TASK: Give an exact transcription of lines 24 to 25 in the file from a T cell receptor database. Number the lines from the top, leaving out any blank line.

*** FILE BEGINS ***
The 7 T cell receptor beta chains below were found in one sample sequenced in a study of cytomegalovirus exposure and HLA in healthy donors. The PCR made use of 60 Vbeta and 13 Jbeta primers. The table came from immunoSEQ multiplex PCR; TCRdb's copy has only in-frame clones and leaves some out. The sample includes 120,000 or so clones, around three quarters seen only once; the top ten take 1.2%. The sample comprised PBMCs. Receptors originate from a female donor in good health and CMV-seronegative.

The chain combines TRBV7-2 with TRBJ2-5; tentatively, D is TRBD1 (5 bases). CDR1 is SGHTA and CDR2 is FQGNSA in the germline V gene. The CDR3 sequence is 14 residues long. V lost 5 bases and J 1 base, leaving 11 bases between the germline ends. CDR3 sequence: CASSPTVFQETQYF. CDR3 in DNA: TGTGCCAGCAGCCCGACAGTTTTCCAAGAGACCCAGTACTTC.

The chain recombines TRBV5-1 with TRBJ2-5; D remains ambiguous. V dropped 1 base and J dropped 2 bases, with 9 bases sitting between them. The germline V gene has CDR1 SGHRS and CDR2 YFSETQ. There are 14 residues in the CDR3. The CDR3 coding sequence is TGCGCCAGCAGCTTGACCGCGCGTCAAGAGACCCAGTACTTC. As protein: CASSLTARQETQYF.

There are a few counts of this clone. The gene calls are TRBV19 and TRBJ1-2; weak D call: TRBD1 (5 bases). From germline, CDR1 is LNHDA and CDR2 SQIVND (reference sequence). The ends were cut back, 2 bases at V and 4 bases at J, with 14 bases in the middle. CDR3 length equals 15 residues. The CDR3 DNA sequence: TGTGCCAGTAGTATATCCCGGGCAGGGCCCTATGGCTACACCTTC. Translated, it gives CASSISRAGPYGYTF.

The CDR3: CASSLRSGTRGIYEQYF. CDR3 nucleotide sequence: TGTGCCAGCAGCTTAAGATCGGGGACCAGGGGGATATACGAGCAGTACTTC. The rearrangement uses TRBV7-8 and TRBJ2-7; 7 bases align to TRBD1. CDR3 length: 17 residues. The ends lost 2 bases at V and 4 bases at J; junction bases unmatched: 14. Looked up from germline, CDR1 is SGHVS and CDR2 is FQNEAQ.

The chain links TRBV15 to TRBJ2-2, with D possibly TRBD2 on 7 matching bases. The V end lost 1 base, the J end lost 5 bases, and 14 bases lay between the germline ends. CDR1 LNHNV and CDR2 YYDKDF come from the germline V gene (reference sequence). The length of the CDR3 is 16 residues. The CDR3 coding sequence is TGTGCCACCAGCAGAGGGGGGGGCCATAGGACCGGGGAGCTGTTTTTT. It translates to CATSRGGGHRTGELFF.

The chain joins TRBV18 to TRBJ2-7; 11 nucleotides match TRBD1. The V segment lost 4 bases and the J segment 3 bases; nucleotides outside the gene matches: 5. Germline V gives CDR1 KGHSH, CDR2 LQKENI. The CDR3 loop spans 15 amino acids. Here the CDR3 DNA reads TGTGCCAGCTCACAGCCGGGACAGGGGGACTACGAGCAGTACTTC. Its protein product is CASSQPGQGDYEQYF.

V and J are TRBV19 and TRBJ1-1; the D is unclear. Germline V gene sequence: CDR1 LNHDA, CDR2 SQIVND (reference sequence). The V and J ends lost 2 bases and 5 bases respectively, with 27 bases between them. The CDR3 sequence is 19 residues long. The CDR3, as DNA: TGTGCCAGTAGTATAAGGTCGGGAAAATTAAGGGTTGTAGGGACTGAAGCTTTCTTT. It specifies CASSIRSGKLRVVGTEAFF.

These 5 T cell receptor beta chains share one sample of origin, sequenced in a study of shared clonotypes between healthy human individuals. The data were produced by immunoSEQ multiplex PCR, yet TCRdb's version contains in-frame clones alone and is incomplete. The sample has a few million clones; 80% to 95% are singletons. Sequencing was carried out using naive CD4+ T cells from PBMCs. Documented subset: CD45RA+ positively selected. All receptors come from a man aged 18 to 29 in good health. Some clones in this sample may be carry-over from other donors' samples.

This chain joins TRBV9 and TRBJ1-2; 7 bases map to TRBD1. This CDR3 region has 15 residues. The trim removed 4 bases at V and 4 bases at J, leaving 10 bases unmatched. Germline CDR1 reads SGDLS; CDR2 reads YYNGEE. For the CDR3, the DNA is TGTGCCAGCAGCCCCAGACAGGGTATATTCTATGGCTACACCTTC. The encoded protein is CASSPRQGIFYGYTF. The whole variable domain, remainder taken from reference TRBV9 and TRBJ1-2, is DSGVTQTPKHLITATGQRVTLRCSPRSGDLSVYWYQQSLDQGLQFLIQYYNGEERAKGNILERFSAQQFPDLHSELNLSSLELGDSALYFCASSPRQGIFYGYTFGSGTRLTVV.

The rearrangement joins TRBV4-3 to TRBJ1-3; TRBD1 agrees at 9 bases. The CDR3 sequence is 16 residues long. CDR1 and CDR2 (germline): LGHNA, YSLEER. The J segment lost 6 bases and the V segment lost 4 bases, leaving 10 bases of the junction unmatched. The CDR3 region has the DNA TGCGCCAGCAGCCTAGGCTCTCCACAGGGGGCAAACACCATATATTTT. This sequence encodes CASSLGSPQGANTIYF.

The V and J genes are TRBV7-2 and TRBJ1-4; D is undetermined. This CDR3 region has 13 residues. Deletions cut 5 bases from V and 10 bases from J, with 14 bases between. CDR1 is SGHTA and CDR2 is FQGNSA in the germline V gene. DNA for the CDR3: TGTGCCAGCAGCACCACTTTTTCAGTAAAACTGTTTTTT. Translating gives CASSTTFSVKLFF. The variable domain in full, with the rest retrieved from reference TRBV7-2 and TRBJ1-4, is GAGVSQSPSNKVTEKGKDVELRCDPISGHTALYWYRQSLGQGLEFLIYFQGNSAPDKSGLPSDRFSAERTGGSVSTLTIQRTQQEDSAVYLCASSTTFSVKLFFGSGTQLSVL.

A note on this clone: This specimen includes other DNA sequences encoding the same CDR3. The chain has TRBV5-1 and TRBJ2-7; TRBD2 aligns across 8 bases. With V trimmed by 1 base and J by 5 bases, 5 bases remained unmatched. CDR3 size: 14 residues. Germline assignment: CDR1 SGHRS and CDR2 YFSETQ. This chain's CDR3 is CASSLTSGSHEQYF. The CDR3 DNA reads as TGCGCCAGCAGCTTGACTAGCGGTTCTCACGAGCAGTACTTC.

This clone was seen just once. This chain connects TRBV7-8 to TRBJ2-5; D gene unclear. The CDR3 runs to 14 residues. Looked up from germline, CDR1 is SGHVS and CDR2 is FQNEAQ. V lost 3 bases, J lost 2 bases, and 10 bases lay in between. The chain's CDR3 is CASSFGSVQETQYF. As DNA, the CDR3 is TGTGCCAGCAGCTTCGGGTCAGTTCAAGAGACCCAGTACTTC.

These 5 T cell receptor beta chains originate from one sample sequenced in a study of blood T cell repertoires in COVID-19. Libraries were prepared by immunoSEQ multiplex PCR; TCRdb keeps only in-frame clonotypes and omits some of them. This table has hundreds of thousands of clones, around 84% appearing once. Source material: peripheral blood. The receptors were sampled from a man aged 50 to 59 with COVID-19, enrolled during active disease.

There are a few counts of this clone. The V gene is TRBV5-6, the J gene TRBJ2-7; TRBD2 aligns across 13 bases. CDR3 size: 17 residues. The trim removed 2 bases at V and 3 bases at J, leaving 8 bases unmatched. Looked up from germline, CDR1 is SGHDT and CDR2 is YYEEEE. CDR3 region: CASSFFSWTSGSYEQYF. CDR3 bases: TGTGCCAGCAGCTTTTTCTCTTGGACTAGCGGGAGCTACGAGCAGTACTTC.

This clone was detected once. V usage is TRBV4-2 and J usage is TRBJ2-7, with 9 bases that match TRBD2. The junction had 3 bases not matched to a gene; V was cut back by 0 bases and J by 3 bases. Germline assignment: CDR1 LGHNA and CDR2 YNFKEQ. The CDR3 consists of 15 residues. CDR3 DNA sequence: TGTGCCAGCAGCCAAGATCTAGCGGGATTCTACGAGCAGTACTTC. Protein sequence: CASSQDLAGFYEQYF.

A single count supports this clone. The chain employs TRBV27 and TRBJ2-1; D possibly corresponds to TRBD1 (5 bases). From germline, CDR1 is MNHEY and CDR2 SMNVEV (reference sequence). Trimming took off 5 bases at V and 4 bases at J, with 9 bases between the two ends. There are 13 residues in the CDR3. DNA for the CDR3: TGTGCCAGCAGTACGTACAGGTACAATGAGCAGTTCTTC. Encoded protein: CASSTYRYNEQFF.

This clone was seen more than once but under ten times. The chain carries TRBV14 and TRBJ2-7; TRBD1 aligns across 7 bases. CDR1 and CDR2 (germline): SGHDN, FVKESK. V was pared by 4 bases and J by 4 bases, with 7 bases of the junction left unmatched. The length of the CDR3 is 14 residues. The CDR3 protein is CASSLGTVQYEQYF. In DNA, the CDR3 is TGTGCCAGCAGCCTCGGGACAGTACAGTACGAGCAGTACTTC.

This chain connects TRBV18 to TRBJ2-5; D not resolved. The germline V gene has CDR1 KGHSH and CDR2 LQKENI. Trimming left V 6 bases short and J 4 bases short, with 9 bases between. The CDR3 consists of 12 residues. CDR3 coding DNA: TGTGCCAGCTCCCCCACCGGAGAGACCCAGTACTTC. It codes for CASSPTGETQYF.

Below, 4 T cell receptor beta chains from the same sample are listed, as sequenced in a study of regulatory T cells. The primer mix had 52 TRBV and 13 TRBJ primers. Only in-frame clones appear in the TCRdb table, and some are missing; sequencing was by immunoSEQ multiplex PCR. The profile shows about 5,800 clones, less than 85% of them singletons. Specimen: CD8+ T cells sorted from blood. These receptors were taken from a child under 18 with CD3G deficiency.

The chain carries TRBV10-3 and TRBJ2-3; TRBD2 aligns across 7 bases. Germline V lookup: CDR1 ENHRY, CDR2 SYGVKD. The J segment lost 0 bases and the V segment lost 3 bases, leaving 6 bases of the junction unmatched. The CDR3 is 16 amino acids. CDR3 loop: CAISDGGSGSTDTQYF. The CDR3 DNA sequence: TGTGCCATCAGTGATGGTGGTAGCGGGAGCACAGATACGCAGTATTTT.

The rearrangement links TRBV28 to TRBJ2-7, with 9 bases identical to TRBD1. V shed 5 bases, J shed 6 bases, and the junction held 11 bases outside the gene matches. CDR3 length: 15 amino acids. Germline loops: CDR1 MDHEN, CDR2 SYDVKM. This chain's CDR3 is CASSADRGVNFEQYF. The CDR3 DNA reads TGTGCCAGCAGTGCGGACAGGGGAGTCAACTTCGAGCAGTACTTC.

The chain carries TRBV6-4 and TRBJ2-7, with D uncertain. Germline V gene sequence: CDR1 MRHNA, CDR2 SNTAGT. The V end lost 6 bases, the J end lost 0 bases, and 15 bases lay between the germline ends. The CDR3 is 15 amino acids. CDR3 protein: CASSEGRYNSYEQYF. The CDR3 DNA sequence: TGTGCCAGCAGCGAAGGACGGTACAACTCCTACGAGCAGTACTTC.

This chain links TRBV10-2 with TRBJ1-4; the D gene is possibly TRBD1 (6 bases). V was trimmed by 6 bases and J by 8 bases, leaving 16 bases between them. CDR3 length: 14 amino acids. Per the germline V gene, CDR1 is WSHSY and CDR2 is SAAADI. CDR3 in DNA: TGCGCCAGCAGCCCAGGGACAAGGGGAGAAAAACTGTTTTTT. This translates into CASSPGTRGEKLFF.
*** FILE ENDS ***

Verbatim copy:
The chain carries TRBV6-4 and TRBJ2-7, with D uncertain. Germline V gene sequence: CDR1 MRHNA, CDR2 SNTAGT. The V end lost 6 bases, the J end lost 0 bases, and 15 bases lay between the germline ends. The CDR3 is 15 amino acids. CDR3 protein: CASSEGRYNSYEQYF. The CDR3 DNA sequence: TGTGCCAGCAGCGAAGGACGGTACAACTCCTACGAGCAGTACTTC.

This chain links TRBV10-2 with TRBJ1-4; the D gene is possibly TRBD1 (6 bases). V was trimmed by 6 bases and J by 8 bases, leaving 16 bases between them. CDR3 length: 14 amino acids. Per the germline V gene, CDR1 is WSHSY and CDR2 is SAAADI. CDR3 in DNA: TGCGCCAGCAGCCCAGGGACAAGGGGAGAAAAACTGTTTTTT. This translates into CASSPGTRGEKLFF.